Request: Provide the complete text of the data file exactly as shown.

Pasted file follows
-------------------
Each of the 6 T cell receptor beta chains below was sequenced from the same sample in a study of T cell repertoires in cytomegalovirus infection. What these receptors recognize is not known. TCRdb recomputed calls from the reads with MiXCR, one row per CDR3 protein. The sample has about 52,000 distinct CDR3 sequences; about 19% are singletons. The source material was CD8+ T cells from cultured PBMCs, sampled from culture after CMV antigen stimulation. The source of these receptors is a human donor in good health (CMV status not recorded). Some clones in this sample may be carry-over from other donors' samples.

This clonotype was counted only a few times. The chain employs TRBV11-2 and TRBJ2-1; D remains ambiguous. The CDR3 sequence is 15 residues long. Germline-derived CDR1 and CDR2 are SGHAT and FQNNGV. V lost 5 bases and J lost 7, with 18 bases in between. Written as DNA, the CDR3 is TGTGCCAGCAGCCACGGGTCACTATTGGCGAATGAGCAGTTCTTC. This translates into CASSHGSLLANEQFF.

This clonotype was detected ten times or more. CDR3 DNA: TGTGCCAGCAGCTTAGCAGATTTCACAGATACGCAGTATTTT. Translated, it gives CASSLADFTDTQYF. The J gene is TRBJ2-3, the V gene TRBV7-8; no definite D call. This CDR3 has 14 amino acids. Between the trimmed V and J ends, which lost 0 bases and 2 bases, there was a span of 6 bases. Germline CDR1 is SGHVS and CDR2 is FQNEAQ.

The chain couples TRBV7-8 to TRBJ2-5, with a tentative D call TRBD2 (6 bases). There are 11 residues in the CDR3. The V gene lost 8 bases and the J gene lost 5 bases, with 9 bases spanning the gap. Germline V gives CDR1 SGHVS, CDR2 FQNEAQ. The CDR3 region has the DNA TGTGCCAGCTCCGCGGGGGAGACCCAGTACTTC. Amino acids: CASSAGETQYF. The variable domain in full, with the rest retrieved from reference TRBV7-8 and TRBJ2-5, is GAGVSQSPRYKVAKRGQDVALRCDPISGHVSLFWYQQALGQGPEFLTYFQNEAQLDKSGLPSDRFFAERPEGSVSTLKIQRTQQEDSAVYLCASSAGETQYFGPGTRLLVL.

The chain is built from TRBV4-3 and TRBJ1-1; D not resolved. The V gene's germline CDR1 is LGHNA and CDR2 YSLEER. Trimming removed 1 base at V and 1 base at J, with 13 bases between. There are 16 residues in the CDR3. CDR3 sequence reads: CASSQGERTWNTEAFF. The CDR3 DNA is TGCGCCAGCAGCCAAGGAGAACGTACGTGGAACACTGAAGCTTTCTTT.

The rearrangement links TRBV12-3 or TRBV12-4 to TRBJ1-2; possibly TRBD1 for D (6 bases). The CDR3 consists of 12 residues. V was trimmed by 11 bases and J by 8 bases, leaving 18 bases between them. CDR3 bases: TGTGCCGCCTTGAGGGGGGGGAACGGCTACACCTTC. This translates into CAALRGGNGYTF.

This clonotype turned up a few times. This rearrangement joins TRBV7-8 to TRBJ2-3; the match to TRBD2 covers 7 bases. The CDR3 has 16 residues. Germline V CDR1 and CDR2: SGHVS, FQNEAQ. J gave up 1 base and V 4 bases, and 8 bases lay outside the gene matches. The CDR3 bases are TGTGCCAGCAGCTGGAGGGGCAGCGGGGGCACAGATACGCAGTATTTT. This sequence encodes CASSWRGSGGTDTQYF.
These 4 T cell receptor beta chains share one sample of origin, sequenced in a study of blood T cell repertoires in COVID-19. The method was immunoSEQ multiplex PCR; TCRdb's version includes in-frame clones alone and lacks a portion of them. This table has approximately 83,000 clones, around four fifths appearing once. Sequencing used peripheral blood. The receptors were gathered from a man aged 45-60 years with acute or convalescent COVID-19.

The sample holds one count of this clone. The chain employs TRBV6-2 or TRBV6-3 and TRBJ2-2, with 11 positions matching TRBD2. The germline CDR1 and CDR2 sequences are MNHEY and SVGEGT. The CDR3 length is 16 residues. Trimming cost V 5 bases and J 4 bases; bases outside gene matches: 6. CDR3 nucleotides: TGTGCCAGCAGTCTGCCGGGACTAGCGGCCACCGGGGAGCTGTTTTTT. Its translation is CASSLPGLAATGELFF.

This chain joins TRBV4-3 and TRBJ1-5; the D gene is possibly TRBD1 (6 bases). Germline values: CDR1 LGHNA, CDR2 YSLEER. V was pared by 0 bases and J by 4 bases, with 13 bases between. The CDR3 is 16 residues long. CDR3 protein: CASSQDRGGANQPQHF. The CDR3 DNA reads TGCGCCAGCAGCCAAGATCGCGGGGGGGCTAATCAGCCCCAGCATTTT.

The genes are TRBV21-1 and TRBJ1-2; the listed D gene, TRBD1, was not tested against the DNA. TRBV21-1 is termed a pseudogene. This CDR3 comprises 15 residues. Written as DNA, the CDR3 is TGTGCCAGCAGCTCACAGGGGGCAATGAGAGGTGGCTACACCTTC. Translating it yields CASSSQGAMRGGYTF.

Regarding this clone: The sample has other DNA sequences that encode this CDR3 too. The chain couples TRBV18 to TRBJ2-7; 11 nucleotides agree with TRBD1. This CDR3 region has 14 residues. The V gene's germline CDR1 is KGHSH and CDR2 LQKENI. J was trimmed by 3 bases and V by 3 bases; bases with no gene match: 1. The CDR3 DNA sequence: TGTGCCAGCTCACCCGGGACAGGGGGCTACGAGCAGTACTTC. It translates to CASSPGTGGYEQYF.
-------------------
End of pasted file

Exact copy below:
Each of the 6 T cell receptor beta chains below was sequenced from the same sample in a study of T cell repertoires in cytomegalovirus infection. What these receptors recognize is not known. TCRdb recomputed calls from the reads with MiXCR, one row per CDR3 protein. The sample has about 52,000 distinct CDR3 sequences; about 19% are singletons. The source material was CD8+ T cells from cultured PBMCs, sampled from culture after CMV antigen stimulation. The source of these receptors is a human donor in good health (CMV status not recorded). Some clones in this sample may be carry-over from other donors' samples.

This clonotype was counted only a few times. The chain employs TRBV11-2 and TRBJ2-1; D remains ambiguous. The CDR3 sequence is 15 residues long. Germline-derived CDR1 and CDR2 are SGHAT and FQNNGV. V lost 5 bases and J lost 7, with 18 bases in between. Written as DNA, the CDR3 is TGTGCCAGCAGCCACGGGTCACTATTGGCGAATGAGCAGTTCTTC. This translates into CASSHGSLLANEQFF.

This clonotype was detected ten times or more. CDR3 DNA: TGTGCCAGCAGCTTAGCAGATTTCACAGATACGCAGTATTTT. Translated, it gives CASSLADFTDTQYF. The J gene is TRBJ2-3, the V gene TRBV7-8; no definite D call. This CDR3 has 14 amino acids. Between the trimmed V and J ends, which lost 0 bases and 2 bases, there was a span of 6 bases. Germline CDR1 is SGHVS and CDR2 is FQNEAQ.

The chain couples TRBV7-8 to TRBJ2-5, with a tentative D call TRBD2 (6 bases). There are 11 residues in the CDR3. The V gene lost 8 bases and the J gene lost 5 bases, with 9 bases spanning the gap. Germline V gives CDR1 SGHVS, CDR2 FQNEAQ. The CDR3 region has the DNA TGTGCCAGCTCCGCGGGGGAGACCCAGTACTTC. Amino acids: CASSAGETQYF. The variable domain in full, with the rest retrieved from reference TRBV7-8 and TRBJ2-5, is GAGVSQSPRYKVAKRGQDVALRCDPISGHVSLFWYQQALGQGPEFLTYFQNEAQLDKSGLPSDRFFAERPEGSVSTLKIQRTQQEDSAVYLCASSAGETQYFGPGTRLLVL.

The chain is built from TRBV4-3 and TRBJ1-1; D not resolved. The V gene's germline CDR1 is LGHNA and CDR2 YSLEER. Trimming removed 1 base at V and 1 base at J, with 13 bases between. There are 16 residues in the CDR3. CDR3 sequence reads: CASSQGERTWNTEAFF. The CDR3 DNA is TGCGCCAGCAGCCAAGGAGAACGTACGTGGAACACTGAAGCTTTCTTT.

The rearrangement links TRBV12-3 or TRBV12-4 to TRBJ1-2; possibly TRBD1 for D (6 bases). The CDR3 consists of 12 residues. V was trimmed by 11 bases and J by 8 bases, leaving 18 bases between them. CDR3 bases: TGTGCCGCCTTGAGGGGGGGGAACGGCTACACCTTC. This translates into CAALRGGNGYTF.

This clonotype turned up a few times. This rearrangement joins TRBV7-8 to TRBJ2-3; the match to TRBD2 covers 7 bases. The CDR3 has 16 residues. Germline V CDR1 and CDR2: SGHVS, FQNEAQ. J gave up 1 base and V 4 bases, and 8 bases lay outside the gene matches. The CDR3 bases are TGTGCCAGCAGCTGGAGGGGCAGCGGGGGCACAGATACGCAGTATTTT. This sequence encodes CASSWRGSGGTDTQYF.
These 4 T cell receptor beta chains share one sample of origin, sequenced in a study of blood T cell repertoires in COVID-19. The method was immunoSEQ multiplex PCR; TCRdb's version includes in-frame clones alone and lacks a portion of them. This table has approximately 83,000 clones, around four fifths appearing once. Sequencing used peripheral blood. The receptors were gathered from a man aged 45-60 years with acute or convalescent COVID-19.

The sample holds one count of this clone. The chain employs TRBV6-2 or TRBV6-3 and TRBJ2-2, with 11 positions matching TRBD2. The germline CDR1 and CDR2 sequences are MNHEY and SVGEGT. The CDR3 length is 16 residues. Trimming cost V 5 bases and J 4 bases; bases outside gene matches: 6. CDR3 nucleotides: TGTGCCAGCAGTCTGCCGGGACTAGCGGCCACCGGGGAGCTGTTTTTT. Its translation is CASSLPGLAATGELFF.

This chain joins TRBV4-3 and TRBJ1-5; the D gene is possibly TRBD1 (6 bases). Germline values: CDR1 LGHNA, CDR2 YSLEER. V was pared by 0 bases and J by 4 bases, with 13 bases between. The CDR3 is 16 residues long. CDR3 protein: CASSQDRGGANQPQHF. The CDR3 DNA reads TGCGCCAGCAGCCAAGATCGCGGGGGGGCTAATCAGCCCCAGCATTTT.

The genes are TRBV21-1 and TRBJ1-2; the listed D gene, TRBD1, was not tested against the DNA. TRBV21-1 is termed a pseudogene. This CDR3 comprises 15 residues. Written as DNA, the CDR3 is TGTGCCAGCAGCTCACAGGGGGCAATGAGAGGTGGCTACACCTTC. Translating it yields CASSSQGAMRGGYTF.

Regarding this clone: The sample has other DNA sequences that encode this CDR3 too. The chain couples TRBV18 to TRBJ2-7; 11 nucleotides agree with TRBD1. This CDR3 region has 14 residues. The V gene's germline CDR1 is KGHSH and CDR2 LQKENI. J was trimmed by 3 bases and V by 3 bases; bases with no gene match: 1. The CDR3 DNA sequence: TGTGCCAGCTCACCCGGGACAGGGGGCTACGAGCAGTACTTC. It translates to CASSPGTGGYEQYF.